Understand Autism | Breaking down barriers

A lady with Autism in a bring red top walking on the street with her speech pathologist


Greater understanding of Autism is key to breaking down barriers

For many of us, being able to communicate easily with others around us every day is a skill we may take for granted. For some individuals with Autism however, particularly for anyone who has a limited ability to communicate verbally, this can be a significant barrier to inclusion in our community.

This barrier is one that 40 year old Emma faces but having the right support, tools and understanding can make a world of difference.

Described by her support team as “giving and caring with so much to offer”, Emma’s Autism can significantly impact the way she communicates and can present a challenge in her ability to participate.

Fortunately, Emma has a great team who support her to live in her own home. Emma sees her Speech Pathologist, Emily Zanotti, to increase her communication abilities and to help her with important social interactions.

Emily said that it is having people who understand her that makes it possible for Emma to actively participate in her community – for example, the great relationships she has formed with the people in the local store where she goes food shopping.

“Communication can be a challenge for Emma if she doesn’t have her close network around her to help support her interactions in the community,” Emily said.

A lady with Autism in a bright red top using a digital communication device with the assistance of her speech pathologist.

Technology has been another great assistance to Emma in her everyday life – she uses an electronic device which is updated regularly to capture her areas of interest and essentially allows her to use words and expand her ability to communicate wherever she goes.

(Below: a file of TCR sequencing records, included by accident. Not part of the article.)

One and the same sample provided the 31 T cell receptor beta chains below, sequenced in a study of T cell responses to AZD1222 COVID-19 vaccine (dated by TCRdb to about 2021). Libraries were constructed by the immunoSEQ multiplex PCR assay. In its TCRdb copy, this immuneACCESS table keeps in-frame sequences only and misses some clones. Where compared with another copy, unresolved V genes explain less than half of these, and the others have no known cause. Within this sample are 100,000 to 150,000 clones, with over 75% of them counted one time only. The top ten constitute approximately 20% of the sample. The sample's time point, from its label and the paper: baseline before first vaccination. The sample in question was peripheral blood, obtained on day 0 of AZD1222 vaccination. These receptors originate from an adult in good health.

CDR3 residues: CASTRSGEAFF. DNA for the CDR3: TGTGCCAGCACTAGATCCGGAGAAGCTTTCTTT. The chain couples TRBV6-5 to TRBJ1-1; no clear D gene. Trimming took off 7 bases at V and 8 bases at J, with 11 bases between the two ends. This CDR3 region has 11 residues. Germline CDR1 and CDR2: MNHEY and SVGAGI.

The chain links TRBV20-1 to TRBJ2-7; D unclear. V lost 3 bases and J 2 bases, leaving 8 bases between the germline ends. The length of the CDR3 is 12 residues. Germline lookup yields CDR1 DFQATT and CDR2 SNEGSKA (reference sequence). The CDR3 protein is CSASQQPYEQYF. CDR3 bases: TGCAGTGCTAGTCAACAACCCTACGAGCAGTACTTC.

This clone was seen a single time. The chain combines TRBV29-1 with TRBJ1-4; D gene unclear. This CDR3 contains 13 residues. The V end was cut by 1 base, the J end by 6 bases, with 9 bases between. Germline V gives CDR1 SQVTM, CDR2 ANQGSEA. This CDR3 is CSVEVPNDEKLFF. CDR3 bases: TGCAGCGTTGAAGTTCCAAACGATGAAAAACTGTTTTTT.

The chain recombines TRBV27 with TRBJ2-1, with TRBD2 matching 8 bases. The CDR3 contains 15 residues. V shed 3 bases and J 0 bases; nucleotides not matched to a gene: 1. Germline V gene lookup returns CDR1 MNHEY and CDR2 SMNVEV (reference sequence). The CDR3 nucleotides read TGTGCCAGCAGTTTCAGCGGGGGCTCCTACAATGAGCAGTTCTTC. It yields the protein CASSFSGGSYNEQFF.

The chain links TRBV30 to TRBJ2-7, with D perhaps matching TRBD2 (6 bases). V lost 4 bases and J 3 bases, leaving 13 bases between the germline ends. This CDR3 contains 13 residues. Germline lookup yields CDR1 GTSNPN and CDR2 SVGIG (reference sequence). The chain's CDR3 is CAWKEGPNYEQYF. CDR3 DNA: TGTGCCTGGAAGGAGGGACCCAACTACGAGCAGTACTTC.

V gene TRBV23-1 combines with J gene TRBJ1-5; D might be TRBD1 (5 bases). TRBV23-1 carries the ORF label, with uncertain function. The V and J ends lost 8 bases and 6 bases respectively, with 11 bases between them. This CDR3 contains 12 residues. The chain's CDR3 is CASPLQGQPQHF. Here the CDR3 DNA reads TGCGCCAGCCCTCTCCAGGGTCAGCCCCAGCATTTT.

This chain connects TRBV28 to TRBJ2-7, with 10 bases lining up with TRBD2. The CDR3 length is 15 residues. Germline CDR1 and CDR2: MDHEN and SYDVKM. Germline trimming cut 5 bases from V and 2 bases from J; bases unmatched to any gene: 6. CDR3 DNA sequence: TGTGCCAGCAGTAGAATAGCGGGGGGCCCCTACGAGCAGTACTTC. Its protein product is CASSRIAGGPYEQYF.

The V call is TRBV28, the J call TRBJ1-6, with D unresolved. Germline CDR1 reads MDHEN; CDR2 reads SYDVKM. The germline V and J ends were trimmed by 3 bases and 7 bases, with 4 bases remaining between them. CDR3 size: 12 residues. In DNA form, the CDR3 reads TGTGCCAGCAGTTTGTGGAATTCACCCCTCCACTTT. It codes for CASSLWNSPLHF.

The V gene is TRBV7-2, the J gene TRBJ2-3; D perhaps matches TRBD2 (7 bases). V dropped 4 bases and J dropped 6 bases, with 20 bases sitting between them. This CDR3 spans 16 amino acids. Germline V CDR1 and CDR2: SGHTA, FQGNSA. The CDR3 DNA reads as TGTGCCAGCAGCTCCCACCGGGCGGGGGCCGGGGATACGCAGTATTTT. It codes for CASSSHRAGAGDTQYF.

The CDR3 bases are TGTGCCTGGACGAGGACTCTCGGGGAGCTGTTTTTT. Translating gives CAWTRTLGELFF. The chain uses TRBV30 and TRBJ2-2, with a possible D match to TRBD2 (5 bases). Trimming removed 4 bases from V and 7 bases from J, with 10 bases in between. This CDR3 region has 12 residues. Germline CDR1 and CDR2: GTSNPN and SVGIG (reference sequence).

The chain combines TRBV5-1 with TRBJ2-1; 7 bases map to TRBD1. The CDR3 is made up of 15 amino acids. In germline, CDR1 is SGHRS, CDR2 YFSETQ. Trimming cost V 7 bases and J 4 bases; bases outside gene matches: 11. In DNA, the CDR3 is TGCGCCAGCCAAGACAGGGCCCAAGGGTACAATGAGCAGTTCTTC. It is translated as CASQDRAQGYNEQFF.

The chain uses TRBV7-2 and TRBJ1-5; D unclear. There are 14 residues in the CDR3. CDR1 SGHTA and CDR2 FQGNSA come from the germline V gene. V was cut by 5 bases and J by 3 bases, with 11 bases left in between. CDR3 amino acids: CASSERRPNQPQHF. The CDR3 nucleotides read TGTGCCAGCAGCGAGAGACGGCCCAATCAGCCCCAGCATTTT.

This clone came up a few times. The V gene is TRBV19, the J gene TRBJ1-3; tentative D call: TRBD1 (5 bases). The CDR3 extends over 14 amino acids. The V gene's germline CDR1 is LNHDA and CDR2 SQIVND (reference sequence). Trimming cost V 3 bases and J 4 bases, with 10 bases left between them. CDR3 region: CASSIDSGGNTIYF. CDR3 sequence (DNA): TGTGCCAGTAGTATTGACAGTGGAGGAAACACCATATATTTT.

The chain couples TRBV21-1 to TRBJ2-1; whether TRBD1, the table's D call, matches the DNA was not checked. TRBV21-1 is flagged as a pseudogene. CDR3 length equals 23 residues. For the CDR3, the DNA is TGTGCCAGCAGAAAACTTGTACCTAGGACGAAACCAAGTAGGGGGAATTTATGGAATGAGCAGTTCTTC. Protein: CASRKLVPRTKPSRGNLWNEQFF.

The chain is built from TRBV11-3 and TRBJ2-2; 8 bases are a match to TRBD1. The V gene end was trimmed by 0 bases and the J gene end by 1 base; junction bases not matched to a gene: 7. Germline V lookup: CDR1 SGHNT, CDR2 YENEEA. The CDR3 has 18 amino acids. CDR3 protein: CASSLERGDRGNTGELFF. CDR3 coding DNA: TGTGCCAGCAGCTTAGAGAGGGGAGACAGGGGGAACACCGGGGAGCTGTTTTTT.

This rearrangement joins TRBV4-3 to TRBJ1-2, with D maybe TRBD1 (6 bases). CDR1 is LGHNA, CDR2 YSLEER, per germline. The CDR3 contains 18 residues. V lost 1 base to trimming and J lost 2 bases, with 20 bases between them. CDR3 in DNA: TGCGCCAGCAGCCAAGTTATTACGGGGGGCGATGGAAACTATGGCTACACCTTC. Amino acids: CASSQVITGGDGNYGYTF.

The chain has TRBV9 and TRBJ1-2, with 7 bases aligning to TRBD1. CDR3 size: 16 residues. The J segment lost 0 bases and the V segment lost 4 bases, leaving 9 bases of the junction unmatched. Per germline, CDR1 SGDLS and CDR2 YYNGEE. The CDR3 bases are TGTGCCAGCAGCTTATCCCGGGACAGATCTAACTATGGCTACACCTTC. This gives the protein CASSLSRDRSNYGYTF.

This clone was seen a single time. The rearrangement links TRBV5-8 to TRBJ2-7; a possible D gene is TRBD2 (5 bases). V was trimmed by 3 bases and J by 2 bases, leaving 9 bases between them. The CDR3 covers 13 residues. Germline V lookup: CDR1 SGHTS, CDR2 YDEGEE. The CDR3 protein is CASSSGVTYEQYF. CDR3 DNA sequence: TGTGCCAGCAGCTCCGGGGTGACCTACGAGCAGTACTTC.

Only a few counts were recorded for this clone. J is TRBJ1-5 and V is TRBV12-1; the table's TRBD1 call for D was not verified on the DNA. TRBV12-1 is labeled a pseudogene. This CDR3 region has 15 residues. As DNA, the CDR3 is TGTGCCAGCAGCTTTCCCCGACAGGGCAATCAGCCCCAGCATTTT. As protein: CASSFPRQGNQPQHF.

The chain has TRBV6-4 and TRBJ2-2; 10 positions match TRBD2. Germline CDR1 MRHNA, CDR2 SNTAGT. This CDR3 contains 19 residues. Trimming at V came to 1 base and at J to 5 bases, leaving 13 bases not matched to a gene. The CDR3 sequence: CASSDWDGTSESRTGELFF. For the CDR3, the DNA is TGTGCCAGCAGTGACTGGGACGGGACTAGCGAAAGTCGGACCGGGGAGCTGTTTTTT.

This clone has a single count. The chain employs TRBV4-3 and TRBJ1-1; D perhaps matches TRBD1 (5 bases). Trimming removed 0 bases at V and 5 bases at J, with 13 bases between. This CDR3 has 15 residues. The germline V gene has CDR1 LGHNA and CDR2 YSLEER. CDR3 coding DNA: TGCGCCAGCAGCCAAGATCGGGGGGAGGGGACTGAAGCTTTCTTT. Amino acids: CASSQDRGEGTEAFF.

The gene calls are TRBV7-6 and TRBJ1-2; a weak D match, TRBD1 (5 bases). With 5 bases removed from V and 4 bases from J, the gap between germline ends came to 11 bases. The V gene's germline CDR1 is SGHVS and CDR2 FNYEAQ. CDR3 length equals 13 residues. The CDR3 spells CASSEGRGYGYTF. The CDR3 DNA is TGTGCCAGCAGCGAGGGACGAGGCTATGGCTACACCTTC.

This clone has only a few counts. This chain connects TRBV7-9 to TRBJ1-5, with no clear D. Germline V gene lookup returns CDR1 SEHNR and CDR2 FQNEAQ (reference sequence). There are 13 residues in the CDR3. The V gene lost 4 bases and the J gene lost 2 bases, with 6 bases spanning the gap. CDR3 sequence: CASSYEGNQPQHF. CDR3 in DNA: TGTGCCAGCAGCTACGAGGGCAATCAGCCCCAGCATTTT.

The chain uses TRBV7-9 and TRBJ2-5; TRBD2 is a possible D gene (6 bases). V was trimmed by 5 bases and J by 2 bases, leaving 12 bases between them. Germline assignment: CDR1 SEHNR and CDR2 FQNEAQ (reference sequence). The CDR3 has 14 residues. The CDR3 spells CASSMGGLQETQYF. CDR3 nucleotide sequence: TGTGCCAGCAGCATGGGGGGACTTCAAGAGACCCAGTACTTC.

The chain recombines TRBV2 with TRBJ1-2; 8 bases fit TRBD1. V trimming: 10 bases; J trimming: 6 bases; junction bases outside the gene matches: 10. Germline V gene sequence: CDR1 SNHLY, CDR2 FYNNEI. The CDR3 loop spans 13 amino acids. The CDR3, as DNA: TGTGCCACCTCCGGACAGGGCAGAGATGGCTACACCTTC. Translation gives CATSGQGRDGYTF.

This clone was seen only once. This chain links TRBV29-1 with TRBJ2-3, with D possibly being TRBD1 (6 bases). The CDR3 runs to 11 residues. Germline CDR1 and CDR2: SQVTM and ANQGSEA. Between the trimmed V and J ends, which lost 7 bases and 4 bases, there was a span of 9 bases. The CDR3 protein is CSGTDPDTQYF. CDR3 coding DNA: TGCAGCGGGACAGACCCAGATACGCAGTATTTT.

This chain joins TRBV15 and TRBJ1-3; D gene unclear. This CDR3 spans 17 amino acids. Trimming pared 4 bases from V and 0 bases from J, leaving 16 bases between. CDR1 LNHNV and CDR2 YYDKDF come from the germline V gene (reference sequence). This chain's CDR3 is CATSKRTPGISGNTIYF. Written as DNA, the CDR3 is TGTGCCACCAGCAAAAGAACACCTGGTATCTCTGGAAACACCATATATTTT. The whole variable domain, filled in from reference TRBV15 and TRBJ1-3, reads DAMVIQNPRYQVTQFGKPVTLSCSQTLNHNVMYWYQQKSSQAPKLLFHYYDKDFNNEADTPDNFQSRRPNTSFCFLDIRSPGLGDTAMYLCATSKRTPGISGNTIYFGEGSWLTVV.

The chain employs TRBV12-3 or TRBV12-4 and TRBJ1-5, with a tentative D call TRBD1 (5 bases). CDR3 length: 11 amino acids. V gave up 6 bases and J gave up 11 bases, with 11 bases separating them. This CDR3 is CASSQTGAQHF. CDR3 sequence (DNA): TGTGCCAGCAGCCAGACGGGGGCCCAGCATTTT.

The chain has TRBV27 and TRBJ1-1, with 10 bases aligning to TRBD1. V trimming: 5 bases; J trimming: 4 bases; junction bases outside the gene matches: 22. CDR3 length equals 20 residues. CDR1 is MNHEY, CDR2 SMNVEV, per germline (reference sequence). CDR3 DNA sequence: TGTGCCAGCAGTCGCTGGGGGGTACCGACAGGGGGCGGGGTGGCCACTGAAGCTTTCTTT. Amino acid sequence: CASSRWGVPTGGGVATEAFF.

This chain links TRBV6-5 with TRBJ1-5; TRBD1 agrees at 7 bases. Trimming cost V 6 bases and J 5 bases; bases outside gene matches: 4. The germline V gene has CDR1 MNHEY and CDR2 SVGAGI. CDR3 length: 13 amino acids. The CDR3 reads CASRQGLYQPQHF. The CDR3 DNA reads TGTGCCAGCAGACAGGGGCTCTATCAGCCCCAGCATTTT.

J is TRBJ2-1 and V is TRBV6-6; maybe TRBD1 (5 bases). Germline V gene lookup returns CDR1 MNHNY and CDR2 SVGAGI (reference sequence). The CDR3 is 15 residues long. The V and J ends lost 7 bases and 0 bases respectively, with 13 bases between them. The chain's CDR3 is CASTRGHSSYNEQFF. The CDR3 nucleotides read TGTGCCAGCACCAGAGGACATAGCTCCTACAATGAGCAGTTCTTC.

“She can take the device to the shops, the gym, to see her mum – it is a great tool for expanding her communication,” Emily said.

Emily said that one of the most crucial factors in helping Emma live her best life possible is simply a better understanding in the community about Autism.

“Just having awareness in the community is so important for everyone with Autism,” she said.

“A little bit of compassion and understanding about Autism will significantly improve Emma’s quality of life.”

For this to be possible, it is important to understand that every person experiences Autism differently and has different support needs – no two people with Autism have the same experiences in the way they communicate and interact socially or how they might feel about and respond to their surroundings.

Autism is also known as Autism Spectrum Disorder (ASD), where ‘spectrum’ refers to the wide range of characteristics, skills and abilities unique to each individual with Autism.

The Autism Association of WA Director of Therapy and Clinical Services, Tasha Alach, said that the organisation is working hard to help the community understand Autism better but that it is up to everyone to be open to learning.

“At the Autism Association of WA, we are committed to helping people with Autism live their best life possible and we believe a huge part of this is greater acceptance and understanding in our community.” Ms Alach said.

Through greater understanding and by celebrating every individual’s unique strengths, we can all make sure that everyone can live their best life possible and create a more inclusive community.”

The Association has produced a series of short videos which celebrate the strengths of different individuals with Autism, including Emma, and also have a range of information and resources available.

 

To learn more, visit www.autism.org.au/understandautism or  Click here!

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